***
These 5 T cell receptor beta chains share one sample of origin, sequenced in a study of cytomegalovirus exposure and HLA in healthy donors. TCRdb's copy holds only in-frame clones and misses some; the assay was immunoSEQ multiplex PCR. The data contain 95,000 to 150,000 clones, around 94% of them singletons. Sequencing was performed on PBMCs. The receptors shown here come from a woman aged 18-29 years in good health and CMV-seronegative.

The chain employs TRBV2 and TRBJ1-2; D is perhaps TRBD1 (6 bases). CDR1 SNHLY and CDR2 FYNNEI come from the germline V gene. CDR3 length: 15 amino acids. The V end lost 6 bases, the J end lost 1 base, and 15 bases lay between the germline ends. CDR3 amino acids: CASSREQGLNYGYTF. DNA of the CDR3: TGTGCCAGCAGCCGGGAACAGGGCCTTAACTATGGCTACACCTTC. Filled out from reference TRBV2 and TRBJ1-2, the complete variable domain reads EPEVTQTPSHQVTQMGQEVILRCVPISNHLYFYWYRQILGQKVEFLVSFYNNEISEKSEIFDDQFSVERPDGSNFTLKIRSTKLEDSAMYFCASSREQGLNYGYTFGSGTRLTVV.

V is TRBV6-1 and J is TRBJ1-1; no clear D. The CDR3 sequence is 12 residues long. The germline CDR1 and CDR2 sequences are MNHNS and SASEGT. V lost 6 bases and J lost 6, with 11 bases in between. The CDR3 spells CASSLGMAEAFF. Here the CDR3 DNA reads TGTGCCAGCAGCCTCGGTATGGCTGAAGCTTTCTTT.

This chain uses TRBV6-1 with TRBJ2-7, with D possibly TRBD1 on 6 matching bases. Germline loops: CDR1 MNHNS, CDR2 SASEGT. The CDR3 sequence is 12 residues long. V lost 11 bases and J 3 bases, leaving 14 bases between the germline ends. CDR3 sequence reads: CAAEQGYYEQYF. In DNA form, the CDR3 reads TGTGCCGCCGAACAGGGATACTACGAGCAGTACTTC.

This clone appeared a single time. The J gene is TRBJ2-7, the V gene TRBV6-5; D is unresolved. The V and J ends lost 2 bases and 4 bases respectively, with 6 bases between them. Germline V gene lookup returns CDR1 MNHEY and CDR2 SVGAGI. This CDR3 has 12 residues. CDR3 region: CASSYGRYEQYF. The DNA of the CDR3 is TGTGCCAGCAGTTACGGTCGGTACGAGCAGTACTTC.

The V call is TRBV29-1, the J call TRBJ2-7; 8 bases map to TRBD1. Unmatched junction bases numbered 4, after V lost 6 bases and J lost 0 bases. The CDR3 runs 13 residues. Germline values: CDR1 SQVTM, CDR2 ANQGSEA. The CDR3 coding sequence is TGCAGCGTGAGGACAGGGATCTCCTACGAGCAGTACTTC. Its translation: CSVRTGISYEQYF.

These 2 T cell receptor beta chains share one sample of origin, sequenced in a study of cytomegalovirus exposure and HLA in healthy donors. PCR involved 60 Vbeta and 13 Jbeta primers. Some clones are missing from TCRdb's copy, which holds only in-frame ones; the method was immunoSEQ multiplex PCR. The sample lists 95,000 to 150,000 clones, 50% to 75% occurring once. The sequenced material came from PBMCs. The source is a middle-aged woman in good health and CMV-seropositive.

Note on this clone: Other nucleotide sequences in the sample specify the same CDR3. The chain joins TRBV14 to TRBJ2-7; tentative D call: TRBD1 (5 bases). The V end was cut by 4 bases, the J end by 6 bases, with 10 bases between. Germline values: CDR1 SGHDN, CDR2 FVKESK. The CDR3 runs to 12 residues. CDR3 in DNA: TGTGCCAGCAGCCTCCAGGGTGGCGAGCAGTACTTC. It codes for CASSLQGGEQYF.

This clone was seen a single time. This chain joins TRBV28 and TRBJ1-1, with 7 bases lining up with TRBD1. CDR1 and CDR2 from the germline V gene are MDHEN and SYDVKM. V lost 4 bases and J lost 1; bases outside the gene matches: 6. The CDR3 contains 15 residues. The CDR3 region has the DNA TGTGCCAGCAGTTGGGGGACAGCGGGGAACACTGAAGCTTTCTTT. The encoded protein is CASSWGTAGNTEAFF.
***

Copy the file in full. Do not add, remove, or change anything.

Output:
These 5 T cell receptor beta chains share one sample of origin, sequenced in a study of cytomegalovirus exposure and HLA in healthy donors. TCRdb's copy holds only in-frame clones and misses some; the assay was immunoSEQ multiplex PCR. The data contain 95,000 to 150,000 clones, around 94% of them singletons. Sequencing was performed on PBMCs. The receptors shown here come from a woman aged 18-29 years in good health and CMV-seronegative.

The chain employs TRBV2 and TRBJ1-2; D is perhaps TRBD1 (6 bases). CDR1 SNHLY and CDR2 FYNNEI come from the germline V gene. CDR3 length: 15 amino acids. The V end lost 6 bases, the J end lost 1 base, and 15 bases lay between the germline ends. CDR3 amino acids: CASSREQGLNYGYTF. DNA of the CDR3: TGTGCCAGCAGCCGGGAACAGGGCCTTAACTATGGCTACACCTTC. Filled out from reference TRBV2 and TRBJ1-2, the complete variable domain reads EPEVTQTPSHQVTQMGQEVILRCVPISNHLYFYWYRQILGQKVEFLVSFYNNEISEKSEIFDDQFSVERPDGSNFTLKIRSTKLEDSAMYFCASSREQGLNYGYTFGSGTRLTVV.

V is TRBV6-1 and J is TRBJ1-1; no clear D. The CDR3 sequence is 12 residues long. The germline CDR1 and CDR2 sequences are MNHNS and SASEGT. V lost 6 bases and J lost 6, with 11 bases in between. The CDR3 spells CASSLGMAEAFF. Here the CDR3 DNA reads TGTGCCAGCAGCCTCGGTATGGCTGAAGCTTTCTTT.

This chain uses TRBV6-1 with TRBJ2-7, with D possibly TRBD1 on 6 matching bases. Germline loops: CDR1 MNHNS, CDR2 SASEGT. The CDR3 sequence is 12 residues long. V lost 11 bases and J 3 bases, leaving 14 bases between the germline ends. CDR3 sequence reads: CAAEQGYYEQYF. In DNA form, the CDR3 reads TGTGCCGCCGAACAGGGATACTACGAGCAGTACTTC.

This clone appeared a single time. The J gene is TRBJ2-7, the V gene TRBV6-5; D is unresolved. The V and J ends lost 2 bases and 4 bases respectively, with 6 bases between them. Germline V gene lookup returns CDR1 MNHEY and CDR2 SVGAGI. This CDR3 has 12 residues. CDR3 region: CASSYGRYEQYF. The DNA of the CDR3 is TGTGCCAGCAGTTACGGTCGGTACGAGCAGTACTTC.

The V call is TRBV29-1, the J call TRBJ2-7; 8 bases map to TRBD1. Unmatched junction bases numbered 4, after V lost 6 bases and J lost 0 bases. The CDR3 runs 13 residues. Germline values: CDR1 SQVTM, CDR2 ANQGSEA. The CDR3 coding sequence is TGCAGCGTGAGGACAGGGATCTCCTACGAGCAGTACTTC. Its translation: CSVRTGISYEQYF.

These 2 T cell receptor beta chains share one sample of origin, sequenced in a study of cytomegalovirus exposure and HLA in healthy donors. PCR involved 60 Vbeta and 13 Jbeta primers. Some clones are missing from TCRdb's copy, which holds only in-frame ones; the method was immunoSEQ multiplex PCR. The sample lists 95,000 to 150,000 clones, 50% to 75% occurring once. The sequenced material came from PBMCs. The source is a middle-aged woman in good health and CMV-seropositive.

Note on this clone: Other nucleotide sequences in the sample specify the same CDR3. The chain joins TRBV14 to TRBJ2-7; tentative D call: TRBD1 (5 bases). The V end was cut by 4 bases, the J end by 6 bases, with 10 bases between. Germline values: CDR1 SGHDN, CDR2 FVKESK. The CDR3 runs to 12 residues. CDR3 in DNA: TGTGCCAGCAGCCTCCAGGGTGGCGAGCAGTACTTC. It codes for CASSLQGGEQYF.

This clone was seen a single time. This chain joins TRBV28 and TRBJ1-1, with 7 bases lining up with TRBD1. CDR1 and CDR2 from the germline V gene are MDHEN and SYDVKM. V lost 4 bases and J lost 1; bases outside the gene matches: 6. The CDR3 contains 15 residues. The CDR3 region has the DNA TGTGCCAGCAGTTGGGGGACAGCGGGGAACACTGAAGCTTTCTTT. The encoded protein is CASSWGTAGNTEAFF.